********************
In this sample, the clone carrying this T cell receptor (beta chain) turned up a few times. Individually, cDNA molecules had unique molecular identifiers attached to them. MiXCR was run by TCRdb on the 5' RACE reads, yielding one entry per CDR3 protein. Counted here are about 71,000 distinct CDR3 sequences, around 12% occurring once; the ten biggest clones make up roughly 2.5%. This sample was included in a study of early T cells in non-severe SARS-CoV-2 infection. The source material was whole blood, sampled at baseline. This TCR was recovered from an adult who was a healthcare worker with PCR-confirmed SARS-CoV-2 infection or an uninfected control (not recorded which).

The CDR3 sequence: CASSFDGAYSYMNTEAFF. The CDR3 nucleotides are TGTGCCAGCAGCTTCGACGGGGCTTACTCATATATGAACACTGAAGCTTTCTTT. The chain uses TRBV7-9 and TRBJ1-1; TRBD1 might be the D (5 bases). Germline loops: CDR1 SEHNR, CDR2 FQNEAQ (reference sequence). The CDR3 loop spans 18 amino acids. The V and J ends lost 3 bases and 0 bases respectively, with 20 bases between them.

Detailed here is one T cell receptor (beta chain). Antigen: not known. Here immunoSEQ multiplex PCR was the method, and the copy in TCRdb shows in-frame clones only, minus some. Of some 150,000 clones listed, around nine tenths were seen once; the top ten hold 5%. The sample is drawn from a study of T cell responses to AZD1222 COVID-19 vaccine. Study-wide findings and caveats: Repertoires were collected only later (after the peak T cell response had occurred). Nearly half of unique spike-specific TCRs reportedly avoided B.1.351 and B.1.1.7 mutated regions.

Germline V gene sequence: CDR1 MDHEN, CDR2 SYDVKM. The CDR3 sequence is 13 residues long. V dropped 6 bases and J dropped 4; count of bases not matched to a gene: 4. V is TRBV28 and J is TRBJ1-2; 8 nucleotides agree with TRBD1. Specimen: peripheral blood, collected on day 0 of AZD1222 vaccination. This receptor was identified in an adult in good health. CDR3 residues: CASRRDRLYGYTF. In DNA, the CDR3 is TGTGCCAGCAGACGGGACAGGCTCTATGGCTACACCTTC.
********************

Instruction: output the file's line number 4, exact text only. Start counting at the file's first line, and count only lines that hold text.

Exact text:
Germline V gene sequence: CDR1 MDHEN, CDR2 SYDVKM. The CDR3 sequence is 13 residues long. V dropped 6 bases and J dropped 4; count of bases not matched to a gene: 4. V is TRBV28 and J is TRBJ1-2; 8 nucleotides agree with TRBD1. Specimen: peripheral blood, collected on day 0 of AZD1222 vaccination. This receptor was identified in an adult in good health. CDR3 residues: CASRRDRLYGYTF. In DNA, the CDR3 is TGTGCCAGCAGACGGGACAGGCTCTATGGCTACACCTTC.